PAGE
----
-The Belay Loop Assembly can be worn just like a non-quick release riggers belt, but instead of a metal V-ring, it has a soft bely loop clip in point. That belay loop can be slowed in its belay loop keeper to prevent inadvertent snags.


G2 Leg Loops (seen above):

-Shares most design features of the M2 System, but compatible with the CTOMS Belay Loop Assembly.
-This turns your G2 Belt into a traditional style climber’s harness with a belay loop.

T2 Harness:

-2nd generation Turtle Harness
-More comfortable and less likely to stress the stitching on the plate carrier.
-Similar configuration to the M2 System for ease of donning and doffing.
-Integrates into any PALS based plate carrier without interfering or crushing contents of pouches – goes under pouches but over armor.
-Connects to the M2 or G2 Harnesses via the Leg Loops.
-Rapidly adjusts for comfort depending on if the user is walking, in the aircraft or about to go on the hoist.
-Full Class 3 with new over the shoulder straps.


CTOMS – SlimmerLine IFAK

Tuesday, December 16th, 2014

During last week’s SOMSA, Canadian-rescue firm CTOMS ran us through several of their products including their new Individual First Aid Kit, the SlimmerLine. Named after the SlimLine, the new SlimmerLine is a scaled down version of its predecessor.


First off, the SlimLine is still available and will eventually adopt the new release feature developed for the SlimmerLine.

The HDPE tongue has been moved to the top of the pouch with the pouch’s beaded pull now stowed at the bottom back of the panel to protect it from accidental snag.


This configuration makes it easy to completely release the pouch from the panel in one gross motor movement. There’s no fine motor movement required (like squeezing a buckle).


The pouch itself opens by pulling on the two tabs at the top that are secured with a snap. That snap acts as a rapid secondary closure if in a hurry or the zipper should fail. Inside, contents are secured with elastic straps.



Thursday, December 11th, 2014

The new Piccolo pulley from CTOMS is super lightweight. It’s not just lightweight, it is 94% efficient at 42 grams with 27 kn of strength. It’s designed for TRACE systems (9mm or smaller rope) and can accept up to three carabiners!




Wednesday, December 10th, 2014

The Temba Pack from CTOMS was designed for military assault climbers but is quite adaptable to a wide range of applications including use as a medical kit container. As you can see, the top loading basic pack has very clean lines with no snag hazards. A year in the making, Chris K has gone through seven iterations of the Temba to get here.


Constructed from a combination of MultiCam LiteLok with 4-way stretch Softshell side panels. The rear of the pack worn against the back is Drilux for comfort.


The top flap features a simple envelope style pocket with a removable daisy chain which can be accessed even with the zipper closed.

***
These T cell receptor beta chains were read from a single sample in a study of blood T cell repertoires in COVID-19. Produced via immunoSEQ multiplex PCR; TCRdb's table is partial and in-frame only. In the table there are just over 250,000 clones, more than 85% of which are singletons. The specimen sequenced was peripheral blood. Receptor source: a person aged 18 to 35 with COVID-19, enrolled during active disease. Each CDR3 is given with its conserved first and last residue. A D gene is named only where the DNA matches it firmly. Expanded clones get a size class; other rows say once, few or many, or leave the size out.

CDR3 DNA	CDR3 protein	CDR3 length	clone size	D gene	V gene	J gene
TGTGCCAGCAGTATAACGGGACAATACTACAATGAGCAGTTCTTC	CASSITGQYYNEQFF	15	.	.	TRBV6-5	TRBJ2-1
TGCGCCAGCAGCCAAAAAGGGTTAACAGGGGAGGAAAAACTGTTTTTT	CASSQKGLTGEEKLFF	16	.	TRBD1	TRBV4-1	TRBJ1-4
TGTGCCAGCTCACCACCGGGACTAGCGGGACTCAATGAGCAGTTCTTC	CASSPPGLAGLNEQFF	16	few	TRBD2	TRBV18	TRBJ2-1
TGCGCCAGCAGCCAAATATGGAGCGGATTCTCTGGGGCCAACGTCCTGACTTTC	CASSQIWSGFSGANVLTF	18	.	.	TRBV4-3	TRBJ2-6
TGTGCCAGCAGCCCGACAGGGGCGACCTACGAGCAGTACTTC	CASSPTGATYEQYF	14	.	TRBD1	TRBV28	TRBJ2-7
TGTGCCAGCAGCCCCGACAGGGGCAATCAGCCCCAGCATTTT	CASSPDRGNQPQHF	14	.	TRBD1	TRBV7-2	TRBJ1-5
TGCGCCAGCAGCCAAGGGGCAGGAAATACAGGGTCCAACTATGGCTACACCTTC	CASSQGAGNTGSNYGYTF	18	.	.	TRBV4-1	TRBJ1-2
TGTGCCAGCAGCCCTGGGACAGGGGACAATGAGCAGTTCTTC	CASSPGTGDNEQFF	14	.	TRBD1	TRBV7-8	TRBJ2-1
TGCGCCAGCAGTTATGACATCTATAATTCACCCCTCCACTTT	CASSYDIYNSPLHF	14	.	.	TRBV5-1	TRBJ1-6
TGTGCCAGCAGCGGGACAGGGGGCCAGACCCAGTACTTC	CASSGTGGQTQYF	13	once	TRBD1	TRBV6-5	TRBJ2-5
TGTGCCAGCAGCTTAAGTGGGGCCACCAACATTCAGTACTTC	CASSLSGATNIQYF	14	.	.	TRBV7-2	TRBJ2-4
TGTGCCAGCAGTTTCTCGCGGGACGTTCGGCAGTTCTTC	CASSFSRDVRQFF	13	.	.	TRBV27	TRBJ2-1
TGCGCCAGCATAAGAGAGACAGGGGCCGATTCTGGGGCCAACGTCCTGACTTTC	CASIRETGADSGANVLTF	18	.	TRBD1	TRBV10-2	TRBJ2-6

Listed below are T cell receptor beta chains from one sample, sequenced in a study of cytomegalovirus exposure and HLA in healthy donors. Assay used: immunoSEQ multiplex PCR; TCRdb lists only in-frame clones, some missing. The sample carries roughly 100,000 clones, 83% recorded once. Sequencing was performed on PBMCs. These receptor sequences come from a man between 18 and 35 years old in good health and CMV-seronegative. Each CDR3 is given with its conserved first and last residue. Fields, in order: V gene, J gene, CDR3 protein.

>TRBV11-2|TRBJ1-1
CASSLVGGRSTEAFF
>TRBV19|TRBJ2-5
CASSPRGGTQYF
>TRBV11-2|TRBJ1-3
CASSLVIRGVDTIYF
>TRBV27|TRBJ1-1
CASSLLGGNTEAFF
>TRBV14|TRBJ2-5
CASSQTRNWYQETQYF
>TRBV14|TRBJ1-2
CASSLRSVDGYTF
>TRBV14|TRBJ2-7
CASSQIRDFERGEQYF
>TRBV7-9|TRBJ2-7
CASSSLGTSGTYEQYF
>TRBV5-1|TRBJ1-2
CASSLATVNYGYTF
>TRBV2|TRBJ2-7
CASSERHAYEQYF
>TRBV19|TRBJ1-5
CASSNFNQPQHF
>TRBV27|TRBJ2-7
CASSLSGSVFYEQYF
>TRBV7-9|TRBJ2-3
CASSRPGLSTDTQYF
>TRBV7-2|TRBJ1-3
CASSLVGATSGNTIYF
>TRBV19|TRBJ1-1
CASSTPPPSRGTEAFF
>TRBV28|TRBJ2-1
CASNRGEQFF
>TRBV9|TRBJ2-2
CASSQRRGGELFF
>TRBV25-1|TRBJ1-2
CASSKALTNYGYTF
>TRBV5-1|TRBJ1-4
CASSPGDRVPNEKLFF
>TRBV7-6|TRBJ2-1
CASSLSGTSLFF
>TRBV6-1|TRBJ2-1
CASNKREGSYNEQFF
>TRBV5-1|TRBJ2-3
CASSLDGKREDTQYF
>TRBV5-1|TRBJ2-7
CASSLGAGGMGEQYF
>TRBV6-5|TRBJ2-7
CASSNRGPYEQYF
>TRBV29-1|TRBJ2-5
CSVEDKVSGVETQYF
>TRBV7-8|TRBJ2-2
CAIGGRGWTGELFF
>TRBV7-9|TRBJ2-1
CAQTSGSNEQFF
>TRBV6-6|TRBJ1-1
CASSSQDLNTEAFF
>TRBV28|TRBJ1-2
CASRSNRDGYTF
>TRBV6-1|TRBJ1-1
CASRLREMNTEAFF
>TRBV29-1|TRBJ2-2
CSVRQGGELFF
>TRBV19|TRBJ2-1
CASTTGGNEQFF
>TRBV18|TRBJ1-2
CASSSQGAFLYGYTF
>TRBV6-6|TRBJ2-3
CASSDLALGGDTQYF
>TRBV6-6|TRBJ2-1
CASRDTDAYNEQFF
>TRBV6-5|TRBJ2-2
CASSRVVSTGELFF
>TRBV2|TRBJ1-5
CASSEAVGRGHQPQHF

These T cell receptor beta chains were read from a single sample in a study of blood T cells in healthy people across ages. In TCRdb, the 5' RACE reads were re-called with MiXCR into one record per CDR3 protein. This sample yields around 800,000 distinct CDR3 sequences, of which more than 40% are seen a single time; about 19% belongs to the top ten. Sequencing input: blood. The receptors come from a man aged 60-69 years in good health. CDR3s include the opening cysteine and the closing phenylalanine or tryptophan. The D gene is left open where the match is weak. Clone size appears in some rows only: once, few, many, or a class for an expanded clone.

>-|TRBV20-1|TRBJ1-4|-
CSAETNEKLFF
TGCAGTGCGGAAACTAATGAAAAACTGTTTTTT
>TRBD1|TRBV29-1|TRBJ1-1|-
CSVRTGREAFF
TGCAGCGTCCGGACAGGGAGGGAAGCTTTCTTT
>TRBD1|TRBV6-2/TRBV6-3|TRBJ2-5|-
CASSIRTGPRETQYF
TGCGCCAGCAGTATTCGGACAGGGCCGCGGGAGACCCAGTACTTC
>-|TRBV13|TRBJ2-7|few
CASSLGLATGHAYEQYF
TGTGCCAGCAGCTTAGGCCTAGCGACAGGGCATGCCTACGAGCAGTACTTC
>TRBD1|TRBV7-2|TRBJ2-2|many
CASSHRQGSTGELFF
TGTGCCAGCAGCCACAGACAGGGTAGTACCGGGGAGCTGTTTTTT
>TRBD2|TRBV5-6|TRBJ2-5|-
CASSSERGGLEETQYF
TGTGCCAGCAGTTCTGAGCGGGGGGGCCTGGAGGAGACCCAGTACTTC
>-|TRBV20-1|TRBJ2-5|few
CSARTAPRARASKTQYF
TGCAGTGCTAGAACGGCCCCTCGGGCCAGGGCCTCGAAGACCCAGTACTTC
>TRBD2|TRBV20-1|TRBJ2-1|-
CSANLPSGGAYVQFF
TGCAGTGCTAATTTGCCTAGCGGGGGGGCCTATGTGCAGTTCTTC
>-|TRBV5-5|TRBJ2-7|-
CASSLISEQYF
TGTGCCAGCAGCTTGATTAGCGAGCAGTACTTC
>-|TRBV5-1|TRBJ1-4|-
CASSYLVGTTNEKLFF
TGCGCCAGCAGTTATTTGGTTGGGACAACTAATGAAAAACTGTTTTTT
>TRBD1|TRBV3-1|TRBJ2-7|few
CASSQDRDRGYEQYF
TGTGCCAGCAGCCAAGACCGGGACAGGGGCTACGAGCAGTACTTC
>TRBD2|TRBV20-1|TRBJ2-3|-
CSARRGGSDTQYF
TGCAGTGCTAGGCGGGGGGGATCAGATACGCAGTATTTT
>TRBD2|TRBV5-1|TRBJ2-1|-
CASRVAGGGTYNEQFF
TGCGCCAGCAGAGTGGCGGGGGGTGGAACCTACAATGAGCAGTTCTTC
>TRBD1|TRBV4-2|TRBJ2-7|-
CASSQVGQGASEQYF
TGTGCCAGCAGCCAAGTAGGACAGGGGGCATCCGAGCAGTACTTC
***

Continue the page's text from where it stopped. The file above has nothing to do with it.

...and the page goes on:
The top has a helmet retention fly feature, made from 4-way stretch.


The hooks for the removable helmet fly are inset on the lid in small garages.


It’s the little features that count. For instance, rather than using grommets, they’re using small burn holes for drainage.


The pack comes with three removable compression straps that can be used to really crank the load down within the pack.


The side pocket panel loading zippers along both sides incorporate backup split at SR Buckles. These side pockets also have hydration bladder hangers as well as a port hose.


The Temba pack gains its internal structure from strategically placed sheets of HDPE and foam along each side, at the rear and along the bottom. The foam panels in the side pockets can be used as a moldable splint. Additionally, if you pull the foam panels from the pack, they can be inserted into a sleeve that can be used as a rudimentary casualty insulator, or a sleeping pad. Since this sleeve is also a pocket, you can stuff leaves or pinestraw into it for additional insulation.


There are handles on all four edges of the back of the pack which also features the suspension. The pads are removable and can be replaced with a developmental pad sets that better accommodates the wearing of rear armor plates. There are also cable routing ports.


The bottom of the pack has a flat pocket that fits a new Sil Tarp for shelter building or other expedient uses.


One thing I love about the Temba is that you can remove the waist belt. It is padded and clips on, attaching at three separate points and can be released from any one of those points if you find yourself fouled in some way and need to jettison the pack. Additionally, the pack is configured to allow you to use a trouser or warbelt for the pack when used with Surface Mounted SR Buckles.


The shoulder straps, while simple to use, incorporate a lot of thought. To begin with, the removable sternum strap has a small, removable admin pouch with Velcro front.



The shoulder straps can be worn alone and are also compatible with CTOMS’ Pack to Armor Rapid Integration System which allows you to connect this pack directly to your armor carrier with quick donning and doffing capability. This really frees up the motion in your shoulders.



The entire inside of the Temba is Velcro compatible and will accept the pockets from CTOMS line of second line packs. Items such as the TRaCE kit will mount for easy access right to the top row of PALs webbing.


The Temba opens completely for full access to the contents. It opens so much that you can place a casualty into the bag and use it as a littler to extract a casualty by using the handles found inside both side pockets.



There are currently three piggyback panels available. The first is the Alpine panel which accepts a shovel, probe, crampons and two ice axes.


Next, is a PALS panel.


Finally, there’s an accessory pocket piggyback panel.


There’s also a pack cover in MultiCam Alpine pattern coming.

Update: here’s the cover.



Although CTOMS is a Canadian company, the Temba is Made in USA.

Learn more at www.ctoms.ca.